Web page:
The potted history of globalisation outlined above is, of course, also a potted recent history of the development of international capital markets.  Prior to the ‘big bang’ in financial markets in the mid-1908s, most global capital came in the form of government loans, either directly or via the western banking system. This led to its problems of course – my first job involved writing country risk reports for a bank, a market and regulatory requirement in the wake of various bank lending crises in the 1970s, notably in Latin America. Walter Writson of Citicorp famously said “countries don’t go bust” shortly before several did and many Latin American countries had to be bailed out by the US government or its institutions. Indeed Britain in the mid-1970s had been forced to go to the International Monetary Fund (IMF) for emergency loans and the whole era of the second wave of globalisation was essentially run by the big US multilateral organisations, notionally multi-lateral but effectively US controlled. My money, my rules meant that the second wave of globalisation was dominated by the US created agencies. The IMF, the World Bank, the OECD, the G7, GATT (later the WTO), NATO, even the EU, were part of a system built by the US for the post war era and the rules were known as the Washington Consensus. Markets adapted to those rules, countries borrowing US dollar needed to run current account surpluses, avoid large government deficits and maintain a stable currency. When that, almost inevitably, didn’t work they needed to aggressively devalue their currency, privatise key state assets and start again. Market participants began to trade the other side of these official flows, speculating on the currencies, trading the foreign debt markets and participating in both the privatisations and emerging equity markets as at least some of the countries escaped the reliance on foreign direct investment and began to develop their own savings pools. It meant of course that trading these emerging markets was very volatile and risky; something that still affects investors’ attitudes today. However, they were on occasion also potentially very profitable and, I would argue, one of a number of sources of potential value opportunities for investors. Emerging markets under wave 3 have been very different from wave 2 and will continue to become more like developed markets. The end of phase 3 will not be followed by a reversion to phase 2. This approach was very much behind the mis-reading in my view of China over the last two years. For those used to phase 2 emerging markets, the size of China’s debts and its fixed currency peg meant that it looked like Thailand in 1997 and that a 40% depreciation was “inevitable’. Well it wasn’t and nor does tighter US monetary policy or a strong dollar spell catastrophe for emerging markets generally – as was thought by many at the start of this year. Econometric or correlation models that take in wave 2 globalisation miss a structural change and thus deliver a false certainty about the future. As I said at a different seminar, we must be wary of the false certainty of financial modelling, for just as the economies are undergoing structural change, so are the capital markets that serve them.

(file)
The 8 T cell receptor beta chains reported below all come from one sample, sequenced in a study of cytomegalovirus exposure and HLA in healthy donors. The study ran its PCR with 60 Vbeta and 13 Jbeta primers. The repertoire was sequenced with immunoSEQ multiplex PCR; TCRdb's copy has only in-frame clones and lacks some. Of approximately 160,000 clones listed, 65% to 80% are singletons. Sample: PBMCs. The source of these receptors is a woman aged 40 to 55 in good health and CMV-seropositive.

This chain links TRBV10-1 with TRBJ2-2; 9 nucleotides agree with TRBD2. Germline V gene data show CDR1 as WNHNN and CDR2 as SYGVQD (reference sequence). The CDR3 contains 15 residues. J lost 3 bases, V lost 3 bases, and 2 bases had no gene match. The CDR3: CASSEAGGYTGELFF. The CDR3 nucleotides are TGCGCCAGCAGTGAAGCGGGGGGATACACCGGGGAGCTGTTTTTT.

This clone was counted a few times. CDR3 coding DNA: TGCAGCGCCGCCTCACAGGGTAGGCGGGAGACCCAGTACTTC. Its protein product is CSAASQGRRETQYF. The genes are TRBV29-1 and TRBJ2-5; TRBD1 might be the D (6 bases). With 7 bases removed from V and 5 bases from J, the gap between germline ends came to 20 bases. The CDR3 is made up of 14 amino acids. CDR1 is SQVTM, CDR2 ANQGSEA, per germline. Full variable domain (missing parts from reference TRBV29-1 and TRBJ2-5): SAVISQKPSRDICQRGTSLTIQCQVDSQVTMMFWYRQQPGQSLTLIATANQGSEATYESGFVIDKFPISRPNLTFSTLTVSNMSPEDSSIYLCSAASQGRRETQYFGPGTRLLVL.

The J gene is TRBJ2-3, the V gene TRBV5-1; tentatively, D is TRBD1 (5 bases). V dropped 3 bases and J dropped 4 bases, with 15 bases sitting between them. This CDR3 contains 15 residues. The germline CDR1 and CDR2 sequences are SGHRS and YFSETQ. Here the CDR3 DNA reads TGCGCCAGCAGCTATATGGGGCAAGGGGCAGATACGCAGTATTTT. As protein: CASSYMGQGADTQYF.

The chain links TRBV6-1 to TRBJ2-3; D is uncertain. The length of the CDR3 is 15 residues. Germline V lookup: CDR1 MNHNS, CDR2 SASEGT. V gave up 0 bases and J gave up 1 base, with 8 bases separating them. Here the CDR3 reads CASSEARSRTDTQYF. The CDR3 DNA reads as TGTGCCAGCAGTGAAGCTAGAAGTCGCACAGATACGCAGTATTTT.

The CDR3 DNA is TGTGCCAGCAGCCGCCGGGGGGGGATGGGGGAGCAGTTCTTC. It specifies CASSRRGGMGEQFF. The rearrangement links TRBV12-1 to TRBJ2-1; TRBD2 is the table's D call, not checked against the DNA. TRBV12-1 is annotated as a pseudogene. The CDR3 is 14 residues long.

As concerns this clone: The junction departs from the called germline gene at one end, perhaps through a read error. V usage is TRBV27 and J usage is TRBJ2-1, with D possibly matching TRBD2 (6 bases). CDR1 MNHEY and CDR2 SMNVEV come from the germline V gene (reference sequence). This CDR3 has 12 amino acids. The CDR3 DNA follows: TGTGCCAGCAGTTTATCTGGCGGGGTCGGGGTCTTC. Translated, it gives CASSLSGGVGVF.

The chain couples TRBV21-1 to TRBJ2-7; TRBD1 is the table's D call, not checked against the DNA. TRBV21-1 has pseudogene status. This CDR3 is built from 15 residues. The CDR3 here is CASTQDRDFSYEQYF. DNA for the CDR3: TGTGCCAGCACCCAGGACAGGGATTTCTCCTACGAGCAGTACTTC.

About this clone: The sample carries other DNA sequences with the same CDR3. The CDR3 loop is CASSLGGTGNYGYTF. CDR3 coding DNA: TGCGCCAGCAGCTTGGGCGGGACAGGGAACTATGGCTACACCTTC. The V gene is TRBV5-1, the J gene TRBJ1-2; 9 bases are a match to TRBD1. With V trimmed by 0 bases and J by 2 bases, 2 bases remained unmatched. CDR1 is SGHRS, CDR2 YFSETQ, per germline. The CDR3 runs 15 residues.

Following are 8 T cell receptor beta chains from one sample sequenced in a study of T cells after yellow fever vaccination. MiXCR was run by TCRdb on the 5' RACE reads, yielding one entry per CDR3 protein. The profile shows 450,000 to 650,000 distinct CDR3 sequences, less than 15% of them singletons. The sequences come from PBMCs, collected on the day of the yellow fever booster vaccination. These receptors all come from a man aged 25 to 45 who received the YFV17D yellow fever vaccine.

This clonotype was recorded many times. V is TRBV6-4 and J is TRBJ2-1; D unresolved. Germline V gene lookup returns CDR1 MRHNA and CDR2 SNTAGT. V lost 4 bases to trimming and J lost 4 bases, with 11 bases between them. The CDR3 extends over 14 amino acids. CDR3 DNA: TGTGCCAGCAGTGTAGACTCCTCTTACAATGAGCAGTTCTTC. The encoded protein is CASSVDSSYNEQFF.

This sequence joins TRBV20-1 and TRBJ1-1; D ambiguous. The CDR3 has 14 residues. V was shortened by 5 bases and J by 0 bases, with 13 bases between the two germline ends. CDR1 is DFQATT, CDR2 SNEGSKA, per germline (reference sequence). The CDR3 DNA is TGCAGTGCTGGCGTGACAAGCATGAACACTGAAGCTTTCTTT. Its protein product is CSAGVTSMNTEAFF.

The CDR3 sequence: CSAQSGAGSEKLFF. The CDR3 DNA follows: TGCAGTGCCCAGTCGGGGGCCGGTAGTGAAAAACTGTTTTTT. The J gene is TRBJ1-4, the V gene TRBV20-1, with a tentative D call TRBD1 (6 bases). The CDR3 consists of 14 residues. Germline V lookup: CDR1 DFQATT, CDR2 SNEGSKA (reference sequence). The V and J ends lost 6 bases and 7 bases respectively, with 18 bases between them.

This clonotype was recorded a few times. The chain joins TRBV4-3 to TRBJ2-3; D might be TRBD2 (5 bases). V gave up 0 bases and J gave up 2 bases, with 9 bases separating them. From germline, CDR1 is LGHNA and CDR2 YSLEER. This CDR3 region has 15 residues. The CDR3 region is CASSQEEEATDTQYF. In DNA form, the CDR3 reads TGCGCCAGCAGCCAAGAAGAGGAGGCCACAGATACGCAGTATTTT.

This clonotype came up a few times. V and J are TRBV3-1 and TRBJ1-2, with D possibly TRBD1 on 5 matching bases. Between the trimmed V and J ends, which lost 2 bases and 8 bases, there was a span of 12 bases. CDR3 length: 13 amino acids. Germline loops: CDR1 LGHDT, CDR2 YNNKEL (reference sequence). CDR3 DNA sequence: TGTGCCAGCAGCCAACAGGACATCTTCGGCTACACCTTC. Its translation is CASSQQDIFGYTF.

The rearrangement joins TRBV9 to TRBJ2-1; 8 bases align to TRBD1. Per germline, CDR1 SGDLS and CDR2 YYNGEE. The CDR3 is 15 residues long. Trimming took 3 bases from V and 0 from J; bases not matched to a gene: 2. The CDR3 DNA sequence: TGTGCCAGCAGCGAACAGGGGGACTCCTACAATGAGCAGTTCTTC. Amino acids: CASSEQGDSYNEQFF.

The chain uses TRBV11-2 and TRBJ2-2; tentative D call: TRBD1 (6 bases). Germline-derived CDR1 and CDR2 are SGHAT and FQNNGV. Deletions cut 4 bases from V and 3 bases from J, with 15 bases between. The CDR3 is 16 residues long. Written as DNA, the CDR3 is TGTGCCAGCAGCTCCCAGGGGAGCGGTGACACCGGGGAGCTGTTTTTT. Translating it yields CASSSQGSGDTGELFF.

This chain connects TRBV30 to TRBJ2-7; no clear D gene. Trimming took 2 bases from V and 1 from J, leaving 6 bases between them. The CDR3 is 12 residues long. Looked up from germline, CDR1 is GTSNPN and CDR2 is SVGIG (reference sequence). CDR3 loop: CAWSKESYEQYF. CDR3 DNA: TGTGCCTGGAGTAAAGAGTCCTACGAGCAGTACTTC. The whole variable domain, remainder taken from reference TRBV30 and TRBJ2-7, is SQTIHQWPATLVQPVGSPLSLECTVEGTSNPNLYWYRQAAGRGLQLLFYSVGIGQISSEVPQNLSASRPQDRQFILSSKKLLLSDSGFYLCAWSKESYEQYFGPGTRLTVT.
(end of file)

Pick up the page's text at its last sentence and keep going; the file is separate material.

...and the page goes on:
So too are the institutions that created wave 2 and it is here that I come to my title. The fall of the Soviet Union and the emergence of wave 3 left most of the Washington Consensus  institutions without a role, but institutions have a momentum of their own and almost inevitably in looking for a role to replace that for which they were originally created they risk over-reach or mis-appropriation by other agencies. They also become subject to what is known as producer capture, being run for the benefit of their employees rather than their customers. This is a particular risk when the funding is from diverse governments and is largely unaccountable. Moreover, when, as is largely the case, the employees of these organisations are not subject to the same economic consequences of their policies as others - principally they pay little or no tax themselves while promoting policies that increase taxes on others – friction builds up and tensions rise. This problem extends to most western governments, where the revolving door between global institutions, governments and a huge proliferation of non-governmental organisations (NGOs) and charities that are effectively almost entirely government funded has led to a globalist government class. The constant calendar of meetings and conferences were interrupted for a while by ‘anti-globalisation’ protests in the 1990s (which mainly seemed to involve smashing up McDonalds) and drove further separation from the public, exemplified by the annual globalist meeting in Davos, leading Charles gave of Gavekal to dub them “The Davoisie”.